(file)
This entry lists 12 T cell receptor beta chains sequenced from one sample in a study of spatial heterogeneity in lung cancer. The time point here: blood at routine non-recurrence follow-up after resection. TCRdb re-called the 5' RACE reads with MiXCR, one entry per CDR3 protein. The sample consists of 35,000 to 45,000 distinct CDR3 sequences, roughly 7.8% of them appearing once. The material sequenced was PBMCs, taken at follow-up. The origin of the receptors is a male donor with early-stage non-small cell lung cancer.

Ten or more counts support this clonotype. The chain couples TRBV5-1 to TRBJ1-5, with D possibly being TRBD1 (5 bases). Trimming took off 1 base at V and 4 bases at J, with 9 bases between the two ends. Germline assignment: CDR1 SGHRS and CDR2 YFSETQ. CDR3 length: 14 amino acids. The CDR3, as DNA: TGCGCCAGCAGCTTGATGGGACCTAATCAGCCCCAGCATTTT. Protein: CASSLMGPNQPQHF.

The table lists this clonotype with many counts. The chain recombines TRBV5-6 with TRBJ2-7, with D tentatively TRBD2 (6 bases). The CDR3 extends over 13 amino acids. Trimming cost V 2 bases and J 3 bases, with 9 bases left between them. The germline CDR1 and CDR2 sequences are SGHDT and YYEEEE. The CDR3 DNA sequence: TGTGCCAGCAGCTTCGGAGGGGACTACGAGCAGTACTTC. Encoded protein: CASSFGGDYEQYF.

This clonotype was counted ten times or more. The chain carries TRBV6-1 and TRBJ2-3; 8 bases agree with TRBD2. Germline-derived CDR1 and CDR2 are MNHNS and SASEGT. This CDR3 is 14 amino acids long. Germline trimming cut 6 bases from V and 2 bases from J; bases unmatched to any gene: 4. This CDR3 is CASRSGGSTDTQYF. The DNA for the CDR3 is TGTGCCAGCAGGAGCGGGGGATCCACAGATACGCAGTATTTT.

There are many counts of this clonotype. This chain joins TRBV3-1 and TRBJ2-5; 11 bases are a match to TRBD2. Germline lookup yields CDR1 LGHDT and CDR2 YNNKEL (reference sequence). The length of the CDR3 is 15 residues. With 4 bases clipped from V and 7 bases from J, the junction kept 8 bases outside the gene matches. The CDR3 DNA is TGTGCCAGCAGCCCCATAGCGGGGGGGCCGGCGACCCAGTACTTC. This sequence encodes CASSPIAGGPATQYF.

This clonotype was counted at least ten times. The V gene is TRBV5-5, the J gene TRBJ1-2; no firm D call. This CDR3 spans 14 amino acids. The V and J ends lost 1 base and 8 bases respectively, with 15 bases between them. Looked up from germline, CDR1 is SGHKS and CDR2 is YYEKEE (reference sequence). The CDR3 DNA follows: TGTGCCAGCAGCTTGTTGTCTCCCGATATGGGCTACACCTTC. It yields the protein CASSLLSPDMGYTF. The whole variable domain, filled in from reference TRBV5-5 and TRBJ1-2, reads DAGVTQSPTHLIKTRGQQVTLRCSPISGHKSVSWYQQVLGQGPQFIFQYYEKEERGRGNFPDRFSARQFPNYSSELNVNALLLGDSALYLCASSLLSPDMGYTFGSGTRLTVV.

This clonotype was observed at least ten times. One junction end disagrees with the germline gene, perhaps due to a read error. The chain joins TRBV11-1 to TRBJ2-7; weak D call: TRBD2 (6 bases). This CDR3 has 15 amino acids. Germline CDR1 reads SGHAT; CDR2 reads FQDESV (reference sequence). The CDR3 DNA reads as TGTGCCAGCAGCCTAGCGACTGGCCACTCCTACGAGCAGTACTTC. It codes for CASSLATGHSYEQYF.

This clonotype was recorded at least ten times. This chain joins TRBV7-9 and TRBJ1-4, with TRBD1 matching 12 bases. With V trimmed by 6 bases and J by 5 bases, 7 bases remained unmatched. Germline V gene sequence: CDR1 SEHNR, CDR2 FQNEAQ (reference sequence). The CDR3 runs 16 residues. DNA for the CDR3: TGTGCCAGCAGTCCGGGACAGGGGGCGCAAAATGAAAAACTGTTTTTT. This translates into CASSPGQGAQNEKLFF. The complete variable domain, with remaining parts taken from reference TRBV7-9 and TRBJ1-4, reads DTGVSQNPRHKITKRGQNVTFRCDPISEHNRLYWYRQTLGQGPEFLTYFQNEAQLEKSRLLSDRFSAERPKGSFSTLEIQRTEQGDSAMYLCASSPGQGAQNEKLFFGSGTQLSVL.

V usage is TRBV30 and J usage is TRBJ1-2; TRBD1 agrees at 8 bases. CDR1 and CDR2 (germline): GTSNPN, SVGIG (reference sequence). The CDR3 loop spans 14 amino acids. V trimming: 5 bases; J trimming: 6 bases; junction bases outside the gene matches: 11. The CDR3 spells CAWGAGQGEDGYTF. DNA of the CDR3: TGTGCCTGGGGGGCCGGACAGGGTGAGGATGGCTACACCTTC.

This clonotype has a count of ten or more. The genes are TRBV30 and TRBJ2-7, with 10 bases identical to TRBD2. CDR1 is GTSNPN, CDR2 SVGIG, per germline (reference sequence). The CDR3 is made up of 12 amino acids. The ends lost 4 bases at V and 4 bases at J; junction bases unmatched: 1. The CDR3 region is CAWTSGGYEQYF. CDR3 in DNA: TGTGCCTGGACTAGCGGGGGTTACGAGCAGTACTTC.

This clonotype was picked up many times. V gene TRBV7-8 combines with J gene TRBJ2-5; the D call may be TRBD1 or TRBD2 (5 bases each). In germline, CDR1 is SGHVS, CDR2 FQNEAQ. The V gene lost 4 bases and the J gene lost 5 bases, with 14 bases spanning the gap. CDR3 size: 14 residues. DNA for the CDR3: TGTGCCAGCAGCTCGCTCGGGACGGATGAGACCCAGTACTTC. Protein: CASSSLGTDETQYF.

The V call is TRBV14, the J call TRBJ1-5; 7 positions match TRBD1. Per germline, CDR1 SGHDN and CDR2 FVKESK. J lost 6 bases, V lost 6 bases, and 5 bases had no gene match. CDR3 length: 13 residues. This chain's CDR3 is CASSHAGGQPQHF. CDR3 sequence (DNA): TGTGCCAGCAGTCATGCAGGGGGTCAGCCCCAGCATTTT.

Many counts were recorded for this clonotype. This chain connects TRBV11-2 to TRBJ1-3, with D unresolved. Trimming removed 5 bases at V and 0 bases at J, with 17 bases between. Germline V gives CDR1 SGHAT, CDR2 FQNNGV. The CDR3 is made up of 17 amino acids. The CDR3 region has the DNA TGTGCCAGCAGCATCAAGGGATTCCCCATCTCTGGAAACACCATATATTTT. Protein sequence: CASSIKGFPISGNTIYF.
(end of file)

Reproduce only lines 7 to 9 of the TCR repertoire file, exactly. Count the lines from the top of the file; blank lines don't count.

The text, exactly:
This clonotype was observed at least ten times. One junction end disagrees with the germline gene, perhaps due to a read error. The chain joins TRBV11-1 to TRBJ2-7; weak D call: TRBD2 (6 bases). This CDR3 has 15 amino acids. Germline CDR1 reads SGHAT; CDR2 reads FQDESV (reference sequence). The CDR3 DNA reads as TGTGCCAGCAGCCTAGCGACTGGCCACTCCTACGAGCAGTACTTC. It codes for CASSLATGHSYEQYF.

This clonotype was recorded at least ten times. This chain joins TRBV7-9 and TRBJ1-4, with TRBD1 matching 12 bases. With V trimmed by 6 bases and J by 5 bases, 7 bases remained unmatched. Germline V gene sequence: CDR1 SEHNR, CDR2 FQNEAQ (reference sequence). The CDR3 runs 16 residues. DNA for the CDR3: TGTGCCAGCAGTCCGGGACAGGGGGCGCAAAATGAAAAACTGTTTTTT. This translates into CASSPGQGAQNEKLFF. The complete variable domain, with remaining parts taken from reference TRBV7-9 and TRBJ1-4, reads DTGVSQNPRHKITKRGQNVTFRCDPISEHNRLYWYRQTLGQGPEFLTYFQNEAQLEKSRLLSDRFSAERPKGSFSTLEIQRTEQGDSAMYLCASSPGQGAQNEKLFFGSGTQLSVL.

V usage is TRBV30 and J usage is TRBJ1-2; TRBD1 agrees at 8 bases. CDR1 and CDR2 (germline): GTSNPN, SVGIG (reference sequence). The CDR3 loop spans 14 amino acids. V trimming: 5 bases; J trimming: 6 bases; junction bases outside the gene matches: 11. The CDR3 spells CAWGAGQGEDGYTF. DNA of the CDR3: TGTGCCTGGGGGGCCGGACAGGGTGAGGATGGCTACACCTTC.